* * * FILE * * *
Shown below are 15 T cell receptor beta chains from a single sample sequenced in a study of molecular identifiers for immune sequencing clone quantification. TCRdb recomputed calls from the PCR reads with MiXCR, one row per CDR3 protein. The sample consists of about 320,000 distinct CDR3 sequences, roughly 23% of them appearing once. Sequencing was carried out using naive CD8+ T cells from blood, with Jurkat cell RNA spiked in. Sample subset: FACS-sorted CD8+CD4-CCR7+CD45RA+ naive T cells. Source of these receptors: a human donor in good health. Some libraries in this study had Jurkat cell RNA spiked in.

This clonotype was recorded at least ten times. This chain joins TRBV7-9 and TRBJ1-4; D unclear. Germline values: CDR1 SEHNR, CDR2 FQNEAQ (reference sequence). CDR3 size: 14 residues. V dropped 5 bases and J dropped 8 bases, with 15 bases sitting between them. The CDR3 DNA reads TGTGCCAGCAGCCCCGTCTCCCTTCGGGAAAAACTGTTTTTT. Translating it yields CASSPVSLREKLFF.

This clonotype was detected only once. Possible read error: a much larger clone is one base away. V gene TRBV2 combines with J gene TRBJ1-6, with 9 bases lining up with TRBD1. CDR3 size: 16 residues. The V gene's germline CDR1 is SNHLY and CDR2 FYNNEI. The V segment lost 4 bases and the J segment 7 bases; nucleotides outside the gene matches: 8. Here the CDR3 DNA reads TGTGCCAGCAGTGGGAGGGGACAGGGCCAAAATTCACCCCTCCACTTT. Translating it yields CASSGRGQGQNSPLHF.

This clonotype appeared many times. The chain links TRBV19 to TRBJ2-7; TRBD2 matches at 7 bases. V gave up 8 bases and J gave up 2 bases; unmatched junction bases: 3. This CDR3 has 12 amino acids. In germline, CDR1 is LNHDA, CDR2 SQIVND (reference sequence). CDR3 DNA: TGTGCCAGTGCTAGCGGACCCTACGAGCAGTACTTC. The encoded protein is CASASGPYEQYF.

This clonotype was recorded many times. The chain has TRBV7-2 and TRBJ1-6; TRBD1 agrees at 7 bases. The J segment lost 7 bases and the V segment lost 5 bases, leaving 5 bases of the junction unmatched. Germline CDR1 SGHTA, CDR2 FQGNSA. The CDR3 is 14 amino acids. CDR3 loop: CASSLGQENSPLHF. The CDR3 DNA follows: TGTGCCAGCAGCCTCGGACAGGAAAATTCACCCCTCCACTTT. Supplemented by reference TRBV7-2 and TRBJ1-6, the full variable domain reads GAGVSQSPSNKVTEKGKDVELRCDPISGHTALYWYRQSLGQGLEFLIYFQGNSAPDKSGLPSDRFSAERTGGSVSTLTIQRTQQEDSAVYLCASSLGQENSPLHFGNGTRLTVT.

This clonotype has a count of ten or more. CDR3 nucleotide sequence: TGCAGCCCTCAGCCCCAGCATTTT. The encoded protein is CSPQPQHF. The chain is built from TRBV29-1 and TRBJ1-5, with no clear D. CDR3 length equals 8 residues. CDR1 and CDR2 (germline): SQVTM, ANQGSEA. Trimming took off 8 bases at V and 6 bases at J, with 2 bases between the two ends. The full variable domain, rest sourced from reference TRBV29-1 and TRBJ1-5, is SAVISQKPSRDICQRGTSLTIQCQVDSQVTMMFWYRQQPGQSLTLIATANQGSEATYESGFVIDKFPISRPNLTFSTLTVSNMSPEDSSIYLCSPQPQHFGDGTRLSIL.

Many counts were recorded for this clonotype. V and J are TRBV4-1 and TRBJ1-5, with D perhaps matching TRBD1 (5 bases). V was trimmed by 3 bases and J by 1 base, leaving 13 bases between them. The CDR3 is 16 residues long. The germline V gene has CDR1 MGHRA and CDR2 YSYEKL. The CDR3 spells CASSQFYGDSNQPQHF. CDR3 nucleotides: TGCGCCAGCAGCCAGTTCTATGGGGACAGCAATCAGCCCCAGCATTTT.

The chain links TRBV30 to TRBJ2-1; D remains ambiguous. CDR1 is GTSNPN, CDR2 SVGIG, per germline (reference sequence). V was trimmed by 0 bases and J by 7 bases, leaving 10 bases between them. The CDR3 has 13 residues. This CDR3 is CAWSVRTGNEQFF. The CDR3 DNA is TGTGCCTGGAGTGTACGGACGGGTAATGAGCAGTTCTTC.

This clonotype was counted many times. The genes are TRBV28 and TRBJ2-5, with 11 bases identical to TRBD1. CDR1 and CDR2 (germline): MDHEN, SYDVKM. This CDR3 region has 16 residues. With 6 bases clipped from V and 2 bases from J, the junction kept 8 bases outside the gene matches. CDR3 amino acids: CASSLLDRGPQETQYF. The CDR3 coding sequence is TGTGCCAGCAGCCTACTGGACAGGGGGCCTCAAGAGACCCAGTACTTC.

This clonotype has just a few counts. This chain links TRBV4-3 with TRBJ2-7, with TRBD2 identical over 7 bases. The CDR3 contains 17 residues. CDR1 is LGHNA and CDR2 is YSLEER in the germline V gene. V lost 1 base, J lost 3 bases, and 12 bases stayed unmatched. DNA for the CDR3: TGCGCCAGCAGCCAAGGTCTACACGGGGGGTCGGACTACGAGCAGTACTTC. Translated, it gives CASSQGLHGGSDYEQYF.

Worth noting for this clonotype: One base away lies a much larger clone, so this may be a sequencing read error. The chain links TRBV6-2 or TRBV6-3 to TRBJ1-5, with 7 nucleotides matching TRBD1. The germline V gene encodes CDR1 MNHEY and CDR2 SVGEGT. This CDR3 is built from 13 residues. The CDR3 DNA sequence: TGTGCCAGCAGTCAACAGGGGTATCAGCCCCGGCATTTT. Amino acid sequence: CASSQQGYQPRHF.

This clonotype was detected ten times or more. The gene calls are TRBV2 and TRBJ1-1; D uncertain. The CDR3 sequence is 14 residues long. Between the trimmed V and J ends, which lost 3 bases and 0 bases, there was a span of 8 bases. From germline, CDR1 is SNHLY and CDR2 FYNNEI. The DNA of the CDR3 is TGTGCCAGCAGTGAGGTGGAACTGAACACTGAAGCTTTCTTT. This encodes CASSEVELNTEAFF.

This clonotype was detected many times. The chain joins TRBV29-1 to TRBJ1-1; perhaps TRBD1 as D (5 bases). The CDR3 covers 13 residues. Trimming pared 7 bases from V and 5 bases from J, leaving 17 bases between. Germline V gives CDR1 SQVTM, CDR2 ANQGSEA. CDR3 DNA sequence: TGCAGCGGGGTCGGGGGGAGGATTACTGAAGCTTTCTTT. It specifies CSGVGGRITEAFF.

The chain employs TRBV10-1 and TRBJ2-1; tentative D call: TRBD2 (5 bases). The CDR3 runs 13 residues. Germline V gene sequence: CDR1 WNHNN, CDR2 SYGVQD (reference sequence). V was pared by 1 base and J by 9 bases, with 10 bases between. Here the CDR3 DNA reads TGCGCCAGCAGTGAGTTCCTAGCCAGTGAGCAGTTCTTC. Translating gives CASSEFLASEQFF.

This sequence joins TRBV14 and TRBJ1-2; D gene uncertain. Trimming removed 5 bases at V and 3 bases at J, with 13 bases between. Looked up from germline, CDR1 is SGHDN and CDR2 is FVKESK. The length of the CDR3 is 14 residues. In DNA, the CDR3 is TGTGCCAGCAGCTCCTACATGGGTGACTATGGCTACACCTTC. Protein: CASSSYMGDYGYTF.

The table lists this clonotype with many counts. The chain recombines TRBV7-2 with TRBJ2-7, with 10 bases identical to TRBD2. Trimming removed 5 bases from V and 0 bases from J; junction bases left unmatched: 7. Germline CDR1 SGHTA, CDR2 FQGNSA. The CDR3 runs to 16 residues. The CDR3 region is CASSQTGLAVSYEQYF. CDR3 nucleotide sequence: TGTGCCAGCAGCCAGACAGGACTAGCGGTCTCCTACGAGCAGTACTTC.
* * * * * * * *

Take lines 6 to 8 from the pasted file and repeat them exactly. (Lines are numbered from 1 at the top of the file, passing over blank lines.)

This clonotype has a count of ten or more. CDR3 nucleotide sequence: TGCAGCCCTCAGCCCCAGCATTTT. The encoded protein is CSPQPQHF. The chain is built from TRBV29-1 and TRBJ1-5, with no clear D. CDR3 length equals 8 residues. CDR1 and CDR2 (germline): SQVTM, ANQGSEA. Trimming took off 8 bases at V and 6 bases at J, with 2 bases between the two ends. The full variable domain, rest sourced from reference TRBV29-1 and TRBJ1-5, is SAVISQKPSRDICQRGTSLTIQCQVDSQVTMMFWYRQQPGQSLTLIATANQGSEATYESGFVIDKFPISRPNLTFSTLTVSNMSPEDSSIYLCSPQPQHFGDGTRLSIL.

Many counts were recorded for this clonotype. V and J are TRBV4-1 and TRBJ1-5, with D perhaps matching TRBD1 (5 bases). V was trimmed by 3 bases and J by 1 base, leaving 13 bases between them. The CDR3 is 16 residues long. The germline V gene has CDR1 MGHRA and CDR2 YSYEKL. The CDR3 spells CASSQFYGDSNQPQHF. CDR3 nucleotides: TGCGCCAGCAGCCAGTTCTATGGGGACAGCAATCAGCCCCAGCATTTT.

The chain links TRBV30 to TRBJ2-1; D remains ambiguous. CDR1 is GTSNPN, CDR2 SVGIG, per germline (reference sequence). V was trimmed by 0 bases and J by 7 bases, leaving 10 bases between them. The CDR3 has 13 residues. This CDR3 is CAWSVRTGNEQFF. The CDR3 DNA is TGTGCCTGGAGTGTACGGACGGGTAATGAGCAGTTCTTC.